What’s in store for customer support chatbots this 2017?

What’s in store for customer support chatbots this 2017?

Faith Ocampo Published on December 12, 2016

orange robot with screen belly text saying chat

Chatbots have come a long way since their invention in the 1960s.

One of the first bot-operated programs was called ELIZA, considered a primitive form of artificial intelligence (AI). It was designed by MIT computer scientist Joseph Weizenbaum to simulate conversations. Unsurprisingly, its biggest weakness was that it lacked the ability to contextualize a message.


Now, bots can understand messages to a deeper and greater extent, thanks to smarter natural language processors. With this ability, bots have penetrated the business sector, where they’re being used to deliver customer support.

Even social media sites—fertile breeding grounds for fast-growing businesses—are arming brands with bot-like capabilities. Facebook now lets programmers build their own bots to be deployed in the Messenger platform. Twitter also integrated a similar function into its Direct Message feature. All this allows brands to reply instantly to customers who message them via social networking sites.

As chatbots continue to revolutionize the customer service industry, what can we expect from them in the near future? Here are four predictions.

1.     SMS chatbots will dominate emerging markets.

hand holding smartphone with robot word balloons

While social media is gaining global popularity, SMS will still be a great platform for brand-consumer communication, especially in emerging markets. Since SMS works on every mobile phone without requiring Wi-Fi signals or mobile data, it’s widely usable in locations with limited connectivity. It would thus expand your business’ reach and allow you to connect with customers a lot faster.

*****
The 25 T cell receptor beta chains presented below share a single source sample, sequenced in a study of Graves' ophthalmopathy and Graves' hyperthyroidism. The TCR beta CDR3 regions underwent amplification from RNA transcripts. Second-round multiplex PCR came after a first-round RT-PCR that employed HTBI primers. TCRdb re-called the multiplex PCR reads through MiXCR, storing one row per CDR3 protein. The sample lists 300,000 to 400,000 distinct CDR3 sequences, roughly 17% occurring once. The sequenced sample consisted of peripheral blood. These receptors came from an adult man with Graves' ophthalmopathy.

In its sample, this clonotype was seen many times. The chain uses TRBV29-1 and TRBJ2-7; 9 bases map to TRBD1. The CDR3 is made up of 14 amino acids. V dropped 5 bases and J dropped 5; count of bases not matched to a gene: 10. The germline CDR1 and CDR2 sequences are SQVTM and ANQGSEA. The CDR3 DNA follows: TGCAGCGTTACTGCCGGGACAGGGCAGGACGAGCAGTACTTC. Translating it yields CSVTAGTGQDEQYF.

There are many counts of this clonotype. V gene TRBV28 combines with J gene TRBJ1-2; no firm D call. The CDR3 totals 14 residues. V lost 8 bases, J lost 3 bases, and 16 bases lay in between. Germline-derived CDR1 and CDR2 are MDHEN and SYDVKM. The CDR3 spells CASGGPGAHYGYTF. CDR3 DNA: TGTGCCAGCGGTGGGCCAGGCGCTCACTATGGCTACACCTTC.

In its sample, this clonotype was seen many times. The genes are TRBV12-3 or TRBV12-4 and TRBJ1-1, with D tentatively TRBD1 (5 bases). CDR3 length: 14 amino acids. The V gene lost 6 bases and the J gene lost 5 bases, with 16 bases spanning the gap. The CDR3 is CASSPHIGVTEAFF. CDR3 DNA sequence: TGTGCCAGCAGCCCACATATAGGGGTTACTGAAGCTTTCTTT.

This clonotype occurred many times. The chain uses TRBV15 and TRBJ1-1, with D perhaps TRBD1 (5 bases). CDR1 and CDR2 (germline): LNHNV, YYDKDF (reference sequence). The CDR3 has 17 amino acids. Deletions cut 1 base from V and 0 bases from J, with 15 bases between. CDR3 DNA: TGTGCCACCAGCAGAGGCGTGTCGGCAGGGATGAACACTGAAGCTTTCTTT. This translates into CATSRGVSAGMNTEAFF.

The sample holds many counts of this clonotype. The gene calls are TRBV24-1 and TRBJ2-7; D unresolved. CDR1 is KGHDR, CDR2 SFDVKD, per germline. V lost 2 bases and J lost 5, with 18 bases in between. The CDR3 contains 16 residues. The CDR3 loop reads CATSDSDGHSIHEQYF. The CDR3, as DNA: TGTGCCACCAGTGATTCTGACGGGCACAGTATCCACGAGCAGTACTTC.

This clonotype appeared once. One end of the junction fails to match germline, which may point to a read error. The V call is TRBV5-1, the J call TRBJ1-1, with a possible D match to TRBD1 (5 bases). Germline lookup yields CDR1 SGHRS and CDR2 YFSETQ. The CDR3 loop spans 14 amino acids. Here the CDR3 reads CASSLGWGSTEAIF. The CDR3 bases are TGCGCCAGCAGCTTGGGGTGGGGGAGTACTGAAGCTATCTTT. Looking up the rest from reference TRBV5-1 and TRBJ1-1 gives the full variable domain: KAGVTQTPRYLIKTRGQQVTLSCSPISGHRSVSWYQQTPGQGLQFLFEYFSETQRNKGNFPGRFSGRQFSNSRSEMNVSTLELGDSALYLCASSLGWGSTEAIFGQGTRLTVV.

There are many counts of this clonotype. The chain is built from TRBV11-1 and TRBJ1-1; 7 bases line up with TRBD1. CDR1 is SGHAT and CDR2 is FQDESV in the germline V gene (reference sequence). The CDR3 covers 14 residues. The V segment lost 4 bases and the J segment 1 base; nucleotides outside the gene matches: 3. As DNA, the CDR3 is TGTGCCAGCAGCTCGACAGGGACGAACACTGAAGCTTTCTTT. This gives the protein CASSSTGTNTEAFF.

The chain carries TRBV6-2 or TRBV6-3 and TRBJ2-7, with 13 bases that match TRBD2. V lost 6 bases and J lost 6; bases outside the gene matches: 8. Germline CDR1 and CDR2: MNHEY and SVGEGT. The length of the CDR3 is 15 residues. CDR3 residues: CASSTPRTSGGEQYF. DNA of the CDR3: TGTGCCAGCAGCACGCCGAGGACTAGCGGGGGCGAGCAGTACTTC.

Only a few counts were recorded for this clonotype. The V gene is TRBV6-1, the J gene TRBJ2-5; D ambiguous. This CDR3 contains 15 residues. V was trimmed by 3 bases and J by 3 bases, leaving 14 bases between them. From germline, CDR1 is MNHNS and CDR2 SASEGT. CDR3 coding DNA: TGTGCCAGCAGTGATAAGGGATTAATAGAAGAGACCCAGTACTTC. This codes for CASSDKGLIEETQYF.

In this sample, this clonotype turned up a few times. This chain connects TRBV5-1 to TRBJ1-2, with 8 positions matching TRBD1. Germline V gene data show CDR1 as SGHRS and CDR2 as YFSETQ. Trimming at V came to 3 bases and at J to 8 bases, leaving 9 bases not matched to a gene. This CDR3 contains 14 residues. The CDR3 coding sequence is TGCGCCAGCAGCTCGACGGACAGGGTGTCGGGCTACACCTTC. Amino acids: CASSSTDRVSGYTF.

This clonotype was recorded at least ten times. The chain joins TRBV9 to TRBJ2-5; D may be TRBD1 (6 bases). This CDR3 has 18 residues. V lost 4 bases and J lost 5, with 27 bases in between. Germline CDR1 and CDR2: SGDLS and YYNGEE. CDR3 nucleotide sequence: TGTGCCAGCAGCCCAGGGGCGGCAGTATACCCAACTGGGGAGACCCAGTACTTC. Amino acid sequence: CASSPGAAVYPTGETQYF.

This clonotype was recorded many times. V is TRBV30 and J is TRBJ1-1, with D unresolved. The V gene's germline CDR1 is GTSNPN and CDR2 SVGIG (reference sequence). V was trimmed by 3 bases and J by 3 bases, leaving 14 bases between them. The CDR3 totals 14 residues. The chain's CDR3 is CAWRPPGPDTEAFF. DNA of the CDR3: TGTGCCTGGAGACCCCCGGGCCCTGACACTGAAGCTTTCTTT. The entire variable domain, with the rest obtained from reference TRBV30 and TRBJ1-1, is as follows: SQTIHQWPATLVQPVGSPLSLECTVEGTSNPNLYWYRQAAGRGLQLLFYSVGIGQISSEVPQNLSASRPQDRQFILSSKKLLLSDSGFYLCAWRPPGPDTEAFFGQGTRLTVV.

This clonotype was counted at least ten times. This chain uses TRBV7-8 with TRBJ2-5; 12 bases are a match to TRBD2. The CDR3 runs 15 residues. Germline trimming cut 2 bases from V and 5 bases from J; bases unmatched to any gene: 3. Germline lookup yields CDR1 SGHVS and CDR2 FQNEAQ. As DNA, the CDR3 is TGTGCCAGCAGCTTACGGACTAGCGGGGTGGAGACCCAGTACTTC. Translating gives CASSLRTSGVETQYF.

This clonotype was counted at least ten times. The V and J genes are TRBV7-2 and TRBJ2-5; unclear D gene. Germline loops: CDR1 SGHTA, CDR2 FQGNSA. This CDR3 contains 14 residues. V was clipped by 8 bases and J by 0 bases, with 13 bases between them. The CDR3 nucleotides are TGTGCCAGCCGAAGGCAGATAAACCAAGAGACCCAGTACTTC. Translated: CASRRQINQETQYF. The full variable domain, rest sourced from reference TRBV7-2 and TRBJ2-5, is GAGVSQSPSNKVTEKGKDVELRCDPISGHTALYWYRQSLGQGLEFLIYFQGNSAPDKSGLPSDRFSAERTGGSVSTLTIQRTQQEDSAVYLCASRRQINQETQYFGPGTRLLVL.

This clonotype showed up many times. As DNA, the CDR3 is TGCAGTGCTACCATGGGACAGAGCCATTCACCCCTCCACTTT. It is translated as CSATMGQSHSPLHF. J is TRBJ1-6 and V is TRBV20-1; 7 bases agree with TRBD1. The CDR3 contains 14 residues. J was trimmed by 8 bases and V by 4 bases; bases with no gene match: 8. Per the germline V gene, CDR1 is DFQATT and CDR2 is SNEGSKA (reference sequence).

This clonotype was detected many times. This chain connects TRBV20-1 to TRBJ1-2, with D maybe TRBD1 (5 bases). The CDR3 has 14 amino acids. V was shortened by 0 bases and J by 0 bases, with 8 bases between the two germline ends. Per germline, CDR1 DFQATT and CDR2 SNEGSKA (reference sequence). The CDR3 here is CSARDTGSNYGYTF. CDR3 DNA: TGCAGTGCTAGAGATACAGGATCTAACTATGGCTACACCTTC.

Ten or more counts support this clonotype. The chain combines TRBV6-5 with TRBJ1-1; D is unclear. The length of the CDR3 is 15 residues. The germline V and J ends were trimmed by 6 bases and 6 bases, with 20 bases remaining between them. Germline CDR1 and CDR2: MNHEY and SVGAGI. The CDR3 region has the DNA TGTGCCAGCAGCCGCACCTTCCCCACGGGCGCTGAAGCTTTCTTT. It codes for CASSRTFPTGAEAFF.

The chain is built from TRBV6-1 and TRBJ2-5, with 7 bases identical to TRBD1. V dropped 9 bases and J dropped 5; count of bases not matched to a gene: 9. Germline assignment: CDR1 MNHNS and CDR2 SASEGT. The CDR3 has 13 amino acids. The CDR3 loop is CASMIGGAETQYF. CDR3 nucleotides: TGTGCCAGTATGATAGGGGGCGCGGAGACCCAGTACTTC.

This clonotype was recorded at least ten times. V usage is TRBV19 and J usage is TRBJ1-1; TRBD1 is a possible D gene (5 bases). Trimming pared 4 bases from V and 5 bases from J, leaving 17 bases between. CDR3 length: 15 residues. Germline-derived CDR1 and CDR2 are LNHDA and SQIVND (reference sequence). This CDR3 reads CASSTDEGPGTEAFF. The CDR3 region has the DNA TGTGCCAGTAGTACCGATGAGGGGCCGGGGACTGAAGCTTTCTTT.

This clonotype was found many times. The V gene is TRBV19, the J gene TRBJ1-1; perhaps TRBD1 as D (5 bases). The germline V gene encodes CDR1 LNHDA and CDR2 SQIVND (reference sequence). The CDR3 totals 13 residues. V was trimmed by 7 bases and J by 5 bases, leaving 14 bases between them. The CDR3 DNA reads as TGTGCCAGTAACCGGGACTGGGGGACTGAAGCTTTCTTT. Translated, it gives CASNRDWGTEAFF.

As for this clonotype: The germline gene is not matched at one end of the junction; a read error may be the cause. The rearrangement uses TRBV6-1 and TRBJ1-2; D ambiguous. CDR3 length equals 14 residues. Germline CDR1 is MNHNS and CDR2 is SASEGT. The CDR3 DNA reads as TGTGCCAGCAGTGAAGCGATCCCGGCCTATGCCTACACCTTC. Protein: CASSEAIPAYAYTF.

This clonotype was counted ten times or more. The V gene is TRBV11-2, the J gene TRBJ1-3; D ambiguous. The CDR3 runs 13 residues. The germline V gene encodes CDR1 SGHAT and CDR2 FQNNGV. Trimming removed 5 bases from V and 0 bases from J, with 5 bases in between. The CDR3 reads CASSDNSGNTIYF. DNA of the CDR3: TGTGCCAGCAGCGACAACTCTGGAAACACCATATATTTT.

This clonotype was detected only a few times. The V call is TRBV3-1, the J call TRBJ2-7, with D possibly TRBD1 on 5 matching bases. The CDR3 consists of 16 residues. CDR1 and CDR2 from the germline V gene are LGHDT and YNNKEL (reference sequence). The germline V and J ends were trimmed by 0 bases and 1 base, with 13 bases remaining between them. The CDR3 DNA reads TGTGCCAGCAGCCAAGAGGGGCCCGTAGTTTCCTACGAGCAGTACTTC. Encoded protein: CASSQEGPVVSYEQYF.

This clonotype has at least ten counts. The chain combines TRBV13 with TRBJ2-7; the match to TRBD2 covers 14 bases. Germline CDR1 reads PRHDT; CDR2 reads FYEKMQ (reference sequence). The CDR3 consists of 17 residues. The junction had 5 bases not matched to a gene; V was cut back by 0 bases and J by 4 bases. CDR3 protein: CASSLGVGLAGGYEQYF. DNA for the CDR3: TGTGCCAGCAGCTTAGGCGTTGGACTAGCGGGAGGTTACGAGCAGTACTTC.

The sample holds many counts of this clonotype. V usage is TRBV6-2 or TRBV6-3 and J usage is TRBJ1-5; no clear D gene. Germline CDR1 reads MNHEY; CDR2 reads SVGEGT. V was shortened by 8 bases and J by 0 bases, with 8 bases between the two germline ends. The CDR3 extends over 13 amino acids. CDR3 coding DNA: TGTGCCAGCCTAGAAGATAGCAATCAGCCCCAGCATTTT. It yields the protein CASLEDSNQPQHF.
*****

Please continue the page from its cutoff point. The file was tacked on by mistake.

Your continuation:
The problem is, most SMS bots are meant for transactional, routine-based engagements only. To unlock SMS’ full capacity as a chatbot platform, brands must build sophisticated automation programs that can analyze and deliver human conversations.

2.     More businesses will invest on bots.

robot using computer funneling money

Gartner predicts that by 2020, 85% of customer interactions won’t require human intervention. A poll among startup founders also revealed that bots will be the most important AI application for businesses in the next five years.

Since 2010, over $140 million has already been channeled to developing chatbots. Out of this figure, more than half—about $85 million—was spent in 2015 and 2016. This trend is expected to grow, as more and more brands aim to build more intelligent versions of this automation technology.

3.     Chatbots will not replace human agents.

hand holding smartphone with human robot icons

There are many reasons why automation solutions, such as bots, can never replace human customer support agents. Nowadays, personalization has become a critical component of the customer experience, which is something that human support reps do best.

Thus, instead of replacing human employees, bots will be adding value to customer interaction. They’ll do so mostly by speeding up simple transactions. They can also help call centers handle massive amounts of messages and queries.

Human reps, on the other hand, will focus on solving complex issues, analyzing customers’ insights, and creating better strategies.

word balloon containing smiling robot head

Brands are working hard to make chatbot-facilitated conversations sound more human. This, however, comes with plenty of challenges. To enhance interactions, chatbots must:

•     be able to access, retrieve, and process enormous heaps of data
•     demonstrate a human-like personality
•     master the natural flow of human conversations

Building a bot that can do all these will allow brands to personalize the customer experience and build high-quality connections with their market.

 

Faith is a digital media enthusiast aiming to become an active part of the tech world by sharing her insights. She likes to blog about everything digimarketing, technology, and social media.

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